Chocolate Fondant

January 18, 2013

This isn’t about that plastic-like stuff that lines wedding cakes to make them look pretty that’s also named “fondant.”

Chocolate fondant is a dessert that many of you will recognize as molten chocolate cake. The inspiration for this came from Gordon Ramsay from many directions.

During my trip to Gordon Ramsay’s Maze at the London, I first tried the dessert.

Molten chocolate cake Chocolate Fondant

Before then, I saw an episode of Ramsay’s show, The F Word, in which he shows an entire staff how to assemble the dessert. I also read a recipe in Gordon Ramsay Makes it Easy (a book that is a must for anyone who lives a busy and active lifestyle and wants some simple and quick recipes that are tried and true).

I gave it a shot several months ago, and it was a disaster!

I worked on it, and I have it down. All it takes is six or so common household ingredients and some pretty basic kitchen hardware.

Here’s what you’ll need:

Hardware

Hardware

Ingredients

  • 50 g good chocolate (70% cocoa or so, example)
  • 50 g unsalted butter (plus a little extra)
  • 50-60 g of sugar (taste your chocolate and determine how much it needs)
  • 50 g of all-purpose flour
  • 1 large egg
  • 1 large egg yolk
  • Cocoa powder

Ingredients

I always start by simmering some water in a pot (Something the steel bowl will fit over) and also by warming the oven so it is 350 °F inside. Then I weigh the chocolate and butter into the bowl…

Chocolate + butter

…and melt it together over the simmering water. Slowly.

Melted chocolate and butter

While that’s melting (or after), I grease the ramekins by smearing butter all around the inside. Then I dust with cocoa powder (just enough to coat) and tap out any excess. [Be sure to set the chocolate/butter mixture aside to cool for a few minutes.]

Butter and cocoa coated ramekins

Once that’s done, I weigh the flour into the sifter and set that aside.

Flour

In a plastic bowl, I combine the egg, egg yolk, and sugar, and I use the electric hand mixer to really get them whipped up together. It takes a few minutes, but the mixture becomes pale and foamy.

Egg, Egg yolk, and sugar

I transfer the (now somewhat cool) chocolate and butter mixture to the egg and sugar mixture and lightly combine to incorporate the two.

Chocolate in

chocolate, butter, eggs, sugar

The flour gets sifted into the mixture in three stages. [I switch to a metal spoon at this point.]

Flour in

The rest of the flour in

I transfer the mixture into the coated ramekins, about 2/3 the way up in each. [Depending on your ramekins, the mixture may make 2, 3, or 4; always prepare an extra ramekin.]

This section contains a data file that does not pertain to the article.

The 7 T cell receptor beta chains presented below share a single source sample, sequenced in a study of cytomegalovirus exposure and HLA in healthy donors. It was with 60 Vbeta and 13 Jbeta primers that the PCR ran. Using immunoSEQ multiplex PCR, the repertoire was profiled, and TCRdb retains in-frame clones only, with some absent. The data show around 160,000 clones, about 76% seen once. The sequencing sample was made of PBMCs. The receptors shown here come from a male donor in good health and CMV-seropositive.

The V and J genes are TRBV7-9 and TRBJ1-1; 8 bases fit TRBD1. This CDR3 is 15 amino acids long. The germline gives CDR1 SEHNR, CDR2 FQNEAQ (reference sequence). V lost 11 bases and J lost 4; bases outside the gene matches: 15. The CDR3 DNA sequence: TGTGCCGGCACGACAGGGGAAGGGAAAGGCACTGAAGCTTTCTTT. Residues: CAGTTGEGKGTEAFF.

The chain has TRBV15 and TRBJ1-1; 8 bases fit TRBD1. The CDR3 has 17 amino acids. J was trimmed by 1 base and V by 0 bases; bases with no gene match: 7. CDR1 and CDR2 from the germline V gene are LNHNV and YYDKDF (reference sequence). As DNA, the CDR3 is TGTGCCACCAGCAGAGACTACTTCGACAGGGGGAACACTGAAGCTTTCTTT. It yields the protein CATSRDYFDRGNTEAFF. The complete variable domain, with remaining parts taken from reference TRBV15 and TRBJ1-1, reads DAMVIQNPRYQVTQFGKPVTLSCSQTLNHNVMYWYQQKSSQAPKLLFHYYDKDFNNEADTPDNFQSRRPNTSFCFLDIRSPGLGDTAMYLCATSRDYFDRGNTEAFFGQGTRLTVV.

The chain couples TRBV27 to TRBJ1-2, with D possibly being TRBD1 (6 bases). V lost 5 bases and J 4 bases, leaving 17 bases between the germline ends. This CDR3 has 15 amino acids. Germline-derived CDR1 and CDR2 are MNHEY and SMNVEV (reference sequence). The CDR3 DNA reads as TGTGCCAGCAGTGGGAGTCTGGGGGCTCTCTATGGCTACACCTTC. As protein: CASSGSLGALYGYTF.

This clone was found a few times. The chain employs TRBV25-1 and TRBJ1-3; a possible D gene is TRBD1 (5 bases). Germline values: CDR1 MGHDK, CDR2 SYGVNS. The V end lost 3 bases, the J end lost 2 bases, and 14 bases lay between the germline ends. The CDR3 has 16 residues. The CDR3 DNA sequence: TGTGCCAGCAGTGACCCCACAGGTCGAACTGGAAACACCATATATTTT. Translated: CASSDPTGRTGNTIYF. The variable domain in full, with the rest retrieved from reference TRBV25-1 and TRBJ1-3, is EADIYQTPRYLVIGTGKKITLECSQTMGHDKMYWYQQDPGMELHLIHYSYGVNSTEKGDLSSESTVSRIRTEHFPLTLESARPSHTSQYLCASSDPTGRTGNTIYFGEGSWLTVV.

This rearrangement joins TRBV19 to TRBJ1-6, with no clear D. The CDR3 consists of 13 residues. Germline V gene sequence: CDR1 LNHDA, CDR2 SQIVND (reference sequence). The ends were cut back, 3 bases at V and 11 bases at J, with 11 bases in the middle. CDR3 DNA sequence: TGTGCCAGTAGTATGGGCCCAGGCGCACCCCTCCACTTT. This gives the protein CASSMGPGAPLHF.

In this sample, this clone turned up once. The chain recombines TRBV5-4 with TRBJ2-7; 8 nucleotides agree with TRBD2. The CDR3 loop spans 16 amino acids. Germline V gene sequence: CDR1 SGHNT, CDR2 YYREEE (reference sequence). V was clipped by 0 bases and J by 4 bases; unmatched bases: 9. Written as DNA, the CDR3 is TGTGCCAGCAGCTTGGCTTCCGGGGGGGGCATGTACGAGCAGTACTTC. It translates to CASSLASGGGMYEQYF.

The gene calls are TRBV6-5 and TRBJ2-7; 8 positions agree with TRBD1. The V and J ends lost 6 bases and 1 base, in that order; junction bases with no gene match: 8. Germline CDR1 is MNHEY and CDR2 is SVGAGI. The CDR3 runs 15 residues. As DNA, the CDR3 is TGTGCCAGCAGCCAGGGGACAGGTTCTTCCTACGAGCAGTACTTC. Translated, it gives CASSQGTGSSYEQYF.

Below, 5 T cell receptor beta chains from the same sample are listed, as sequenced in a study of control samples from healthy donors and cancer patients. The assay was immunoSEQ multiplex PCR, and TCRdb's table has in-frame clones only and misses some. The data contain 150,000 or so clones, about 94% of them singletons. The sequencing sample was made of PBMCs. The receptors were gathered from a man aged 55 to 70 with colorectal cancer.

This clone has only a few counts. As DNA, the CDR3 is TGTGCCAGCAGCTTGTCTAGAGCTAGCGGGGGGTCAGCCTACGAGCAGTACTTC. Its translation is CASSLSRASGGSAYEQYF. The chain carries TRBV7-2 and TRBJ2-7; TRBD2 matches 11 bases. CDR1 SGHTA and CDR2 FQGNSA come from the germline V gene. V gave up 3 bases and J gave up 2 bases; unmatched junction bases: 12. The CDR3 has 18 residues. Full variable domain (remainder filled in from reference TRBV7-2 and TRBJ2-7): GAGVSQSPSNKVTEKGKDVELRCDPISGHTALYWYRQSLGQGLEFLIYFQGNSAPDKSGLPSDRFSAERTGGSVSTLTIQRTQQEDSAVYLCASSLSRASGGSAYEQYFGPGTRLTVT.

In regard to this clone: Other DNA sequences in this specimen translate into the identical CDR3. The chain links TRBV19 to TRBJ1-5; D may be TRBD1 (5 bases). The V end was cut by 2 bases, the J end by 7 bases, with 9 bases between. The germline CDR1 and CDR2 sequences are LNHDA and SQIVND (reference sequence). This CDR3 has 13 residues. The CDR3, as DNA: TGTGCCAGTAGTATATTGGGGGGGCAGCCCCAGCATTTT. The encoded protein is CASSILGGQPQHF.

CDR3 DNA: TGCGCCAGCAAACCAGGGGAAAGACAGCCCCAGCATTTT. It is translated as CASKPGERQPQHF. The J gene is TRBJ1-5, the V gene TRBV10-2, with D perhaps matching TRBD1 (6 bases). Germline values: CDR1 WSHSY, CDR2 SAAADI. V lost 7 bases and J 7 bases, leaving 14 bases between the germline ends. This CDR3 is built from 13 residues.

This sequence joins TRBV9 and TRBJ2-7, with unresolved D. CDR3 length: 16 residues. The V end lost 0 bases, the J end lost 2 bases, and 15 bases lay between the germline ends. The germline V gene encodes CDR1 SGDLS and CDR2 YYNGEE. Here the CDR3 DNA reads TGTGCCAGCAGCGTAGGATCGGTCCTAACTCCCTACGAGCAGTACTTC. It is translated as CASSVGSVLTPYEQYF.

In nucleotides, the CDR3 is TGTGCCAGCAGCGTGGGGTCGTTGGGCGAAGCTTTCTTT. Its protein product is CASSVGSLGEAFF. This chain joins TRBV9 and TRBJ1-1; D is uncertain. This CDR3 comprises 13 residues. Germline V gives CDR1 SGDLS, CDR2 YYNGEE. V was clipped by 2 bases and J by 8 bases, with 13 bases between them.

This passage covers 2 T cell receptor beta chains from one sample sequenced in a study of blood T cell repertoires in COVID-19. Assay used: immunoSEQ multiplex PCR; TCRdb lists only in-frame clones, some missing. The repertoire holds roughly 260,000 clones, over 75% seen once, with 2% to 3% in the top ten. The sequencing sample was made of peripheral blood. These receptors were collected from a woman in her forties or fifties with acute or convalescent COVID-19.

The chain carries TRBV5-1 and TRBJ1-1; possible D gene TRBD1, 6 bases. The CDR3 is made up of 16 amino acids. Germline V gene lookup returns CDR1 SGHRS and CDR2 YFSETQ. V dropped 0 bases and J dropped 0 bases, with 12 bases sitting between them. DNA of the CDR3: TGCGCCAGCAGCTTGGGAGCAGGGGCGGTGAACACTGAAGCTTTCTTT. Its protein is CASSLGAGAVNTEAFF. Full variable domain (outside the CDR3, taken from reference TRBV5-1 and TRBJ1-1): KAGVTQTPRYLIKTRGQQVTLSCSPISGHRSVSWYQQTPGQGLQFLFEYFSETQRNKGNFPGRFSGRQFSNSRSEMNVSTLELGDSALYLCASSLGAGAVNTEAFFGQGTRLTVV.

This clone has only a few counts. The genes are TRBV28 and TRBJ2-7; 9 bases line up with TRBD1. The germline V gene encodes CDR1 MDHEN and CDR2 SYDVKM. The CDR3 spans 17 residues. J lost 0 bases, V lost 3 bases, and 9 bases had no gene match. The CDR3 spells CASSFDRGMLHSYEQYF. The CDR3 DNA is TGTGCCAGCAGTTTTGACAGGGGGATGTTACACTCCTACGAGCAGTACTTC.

Fondant ready to be baked

They bake for exactly 12 minutes.

Chocolate Fondant in ramekin

After removing from the oven and allowing to cool for a minute, you should be able to turn it out onto a plate.

Perfect chocolate fondant

And when you poke at it with the spoon, it should ooze.

Oozing chocolate fondant

I love this technique for many reasons. First, the portion size. Each cake is the perfect size for a quick sweets fix (split into 3 as described above, each comes in just short of 400 calories), and you can refrigerate unbaked cakes for a few days (If you do, allow them to bake an extra minute or two). I’m also a huge fan of the ease of this. While it may seem like a number of steps, the procedure in the kitchen can easily be economized; I’m in and out in 20 minutes from start to finish, including baking and cleanup. The best part of this to me is that it’s made with things that are just laying around. If you keep good chocolate around, then everything is just waiting in your pantry and fridge, and it costs next to nothing to make.

derryX chocolate fondant

Another great aspect of the technique is that it’s robust. I’ve tried messing up every step. Once, I didn’t fully melt the chocolate into the butter. No impact. Another time, I beat the eggs and sugar a little shy of the sweet spot. It tasted great, oozed nicely, but didn’t puff up as much as it should. Once, I didn’t sift the flour. That just made it a little more difficult to mix together, but the final product was just great.

The only critical parameters are the cooking time and temperature. Cooking for one minute too long or in an oven that’s too hot, and you’ll have a cake-y brownie. Too short or too cold, well, you saw my first attempt above. I’d highly recommend using an oven thermometer to verify your oven’s temperature and even to map it out to avoid hot spots.

I really do hope this is something you try. As someone who enjoys sweets but doesn’t like to bake, it’s really a great recipe and personally rewarding when it turns out.

derryX chocolate fondant

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3 Comments for this entry

  • Jeni B says:

    we made these at SCCC (over a much larger scale) . Thanks for sharing the scaled version .

  • Deaaa says:

    I went to Maze in NYC back in October for dinner (duck, steak, fried yucca) and had this for dessert. Simple but chocolatey. What I really want to replicate is the focaccia that was served before dinner. Salty, lightly oily (similar to Pizza Hut crust…).

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